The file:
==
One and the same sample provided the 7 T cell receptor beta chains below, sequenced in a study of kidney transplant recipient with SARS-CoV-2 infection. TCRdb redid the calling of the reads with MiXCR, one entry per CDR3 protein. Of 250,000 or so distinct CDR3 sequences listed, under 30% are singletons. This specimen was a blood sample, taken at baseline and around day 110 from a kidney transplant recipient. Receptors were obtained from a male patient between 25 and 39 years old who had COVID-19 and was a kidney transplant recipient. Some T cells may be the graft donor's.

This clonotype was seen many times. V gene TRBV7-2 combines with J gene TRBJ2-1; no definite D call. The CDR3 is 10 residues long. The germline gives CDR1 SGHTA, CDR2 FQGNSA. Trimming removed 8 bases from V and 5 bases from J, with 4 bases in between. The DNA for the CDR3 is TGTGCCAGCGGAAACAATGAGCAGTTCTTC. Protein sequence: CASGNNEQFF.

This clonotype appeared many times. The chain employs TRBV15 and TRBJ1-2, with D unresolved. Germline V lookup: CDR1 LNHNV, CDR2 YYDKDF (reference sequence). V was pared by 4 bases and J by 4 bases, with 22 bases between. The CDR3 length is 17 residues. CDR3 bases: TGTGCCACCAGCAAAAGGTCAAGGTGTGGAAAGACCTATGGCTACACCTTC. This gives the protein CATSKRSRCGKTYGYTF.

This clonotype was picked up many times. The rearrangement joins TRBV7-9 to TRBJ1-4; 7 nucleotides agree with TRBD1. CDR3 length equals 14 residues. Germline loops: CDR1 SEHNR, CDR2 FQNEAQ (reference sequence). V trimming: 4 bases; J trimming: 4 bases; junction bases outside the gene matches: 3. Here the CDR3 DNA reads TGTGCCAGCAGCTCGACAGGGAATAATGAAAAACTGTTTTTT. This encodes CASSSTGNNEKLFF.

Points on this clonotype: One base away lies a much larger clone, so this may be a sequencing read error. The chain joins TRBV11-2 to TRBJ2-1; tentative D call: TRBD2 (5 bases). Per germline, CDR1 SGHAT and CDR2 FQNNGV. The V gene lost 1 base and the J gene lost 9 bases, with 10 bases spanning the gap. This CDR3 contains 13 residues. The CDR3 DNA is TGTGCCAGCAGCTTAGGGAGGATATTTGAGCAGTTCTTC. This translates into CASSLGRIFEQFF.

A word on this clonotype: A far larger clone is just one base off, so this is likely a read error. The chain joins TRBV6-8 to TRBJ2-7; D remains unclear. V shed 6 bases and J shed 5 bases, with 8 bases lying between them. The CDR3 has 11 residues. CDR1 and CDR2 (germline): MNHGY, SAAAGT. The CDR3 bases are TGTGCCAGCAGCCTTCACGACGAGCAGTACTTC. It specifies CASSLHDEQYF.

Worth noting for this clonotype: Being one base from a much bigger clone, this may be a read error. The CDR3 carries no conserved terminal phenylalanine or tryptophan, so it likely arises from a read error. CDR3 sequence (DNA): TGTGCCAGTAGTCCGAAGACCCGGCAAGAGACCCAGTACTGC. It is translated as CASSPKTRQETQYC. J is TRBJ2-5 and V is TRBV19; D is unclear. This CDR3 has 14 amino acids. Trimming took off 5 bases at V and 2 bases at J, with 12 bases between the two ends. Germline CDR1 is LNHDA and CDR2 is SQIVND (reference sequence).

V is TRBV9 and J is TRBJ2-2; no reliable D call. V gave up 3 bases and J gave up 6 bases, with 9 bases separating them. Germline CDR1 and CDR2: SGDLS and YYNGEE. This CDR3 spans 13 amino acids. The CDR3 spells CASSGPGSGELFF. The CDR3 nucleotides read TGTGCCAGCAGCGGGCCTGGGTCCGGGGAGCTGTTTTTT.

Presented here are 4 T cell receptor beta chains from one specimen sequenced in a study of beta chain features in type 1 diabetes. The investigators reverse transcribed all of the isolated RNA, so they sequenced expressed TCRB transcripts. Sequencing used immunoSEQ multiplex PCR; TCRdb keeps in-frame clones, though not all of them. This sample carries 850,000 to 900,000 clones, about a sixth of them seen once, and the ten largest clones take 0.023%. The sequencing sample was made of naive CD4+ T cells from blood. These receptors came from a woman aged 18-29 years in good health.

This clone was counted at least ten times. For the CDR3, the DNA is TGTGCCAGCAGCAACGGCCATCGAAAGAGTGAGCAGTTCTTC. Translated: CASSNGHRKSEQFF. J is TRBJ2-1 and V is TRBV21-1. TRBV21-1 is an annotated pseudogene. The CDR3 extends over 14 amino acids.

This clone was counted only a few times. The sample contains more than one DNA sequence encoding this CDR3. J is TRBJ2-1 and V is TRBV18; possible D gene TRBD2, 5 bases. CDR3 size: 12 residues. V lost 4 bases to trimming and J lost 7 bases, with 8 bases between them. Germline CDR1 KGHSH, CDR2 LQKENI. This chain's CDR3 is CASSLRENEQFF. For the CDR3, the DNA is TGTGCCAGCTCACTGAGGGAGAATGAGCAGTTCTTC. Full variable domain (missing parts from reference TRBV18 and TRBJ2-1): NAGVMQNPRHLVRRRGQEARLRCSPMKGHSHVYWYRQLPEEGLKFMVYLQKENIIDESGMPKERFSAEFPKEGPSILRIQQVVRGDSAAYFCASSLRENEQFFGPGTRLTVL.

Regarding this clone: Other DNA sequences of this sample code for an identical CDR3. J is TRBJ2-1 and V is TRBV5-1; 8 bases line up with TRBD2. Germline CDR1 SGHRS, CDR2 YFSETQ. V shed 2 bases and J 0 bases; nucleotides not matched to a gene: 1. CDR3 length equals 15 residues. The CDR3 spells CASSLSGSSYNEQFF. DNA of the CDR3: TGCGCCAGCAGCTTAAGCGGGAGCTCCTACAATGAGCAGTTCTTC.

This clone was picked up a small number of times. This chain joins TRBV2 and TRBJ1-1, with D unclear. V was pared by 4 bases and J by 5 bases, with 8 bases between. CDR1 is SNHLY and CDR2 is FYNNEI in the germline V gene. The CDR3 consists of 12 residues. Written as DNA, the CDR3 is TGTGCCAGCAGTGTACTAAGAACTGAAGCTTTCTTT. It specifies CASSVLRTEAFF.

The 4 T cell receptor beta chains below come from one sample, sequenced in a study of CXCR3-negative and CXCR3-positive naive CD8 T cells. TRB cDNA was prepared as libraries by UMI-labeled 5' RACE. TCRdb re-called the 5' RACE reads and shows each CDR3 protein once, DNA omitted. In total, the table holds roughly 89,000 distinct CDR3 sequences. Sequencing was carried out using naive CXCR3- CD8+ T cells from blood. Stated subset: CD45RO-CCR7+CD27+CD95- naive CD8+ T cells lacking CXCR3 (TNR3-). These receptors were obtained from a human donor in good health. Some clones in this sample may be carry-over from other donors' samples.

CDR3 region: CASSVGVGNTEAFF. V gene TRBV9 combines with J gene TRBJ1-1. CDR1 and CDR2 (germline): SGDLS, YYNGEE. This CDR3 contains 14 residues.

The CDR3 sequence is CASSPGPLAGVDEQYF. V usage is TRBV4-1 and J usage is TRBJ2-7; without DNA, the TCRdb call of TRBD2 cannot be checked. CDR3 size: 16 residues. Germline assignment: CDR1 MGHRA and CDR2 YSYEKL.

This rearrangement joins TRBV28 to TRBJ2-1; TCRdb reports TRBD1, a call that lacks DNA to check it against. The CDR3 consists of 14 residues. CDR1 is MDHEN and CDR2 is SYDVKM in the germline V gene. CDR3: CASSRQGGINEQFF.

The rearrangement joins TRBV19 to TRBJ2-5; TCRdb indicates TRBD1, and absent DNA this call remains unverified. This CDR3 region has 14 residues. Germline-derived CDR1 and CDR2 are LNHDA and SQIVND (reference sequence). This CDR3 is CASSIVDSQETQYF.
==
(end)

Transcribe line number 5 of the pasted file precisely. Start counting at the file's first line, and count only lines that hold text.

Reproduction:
Points on this clonotype: One base away lies a much larger clone, so this may be a sequencing read error. The chain joins TRBV11-2 to TRBJ2-1; tentative D call: TRBD2 (5 bases). Per germline, CDR1 SGHAT and CDR2 FQNNGV. The V gene lost 1 base and the J gene lost 9 bases, with 10 bases spanning the gap. This CDR3 contains 13 residues. The CDR3 DNA is TGTGCCAGCAGCTTAGGGAGGATATTTGAGCAGTTCTTC. This translates into CASSLGRIFEQFF.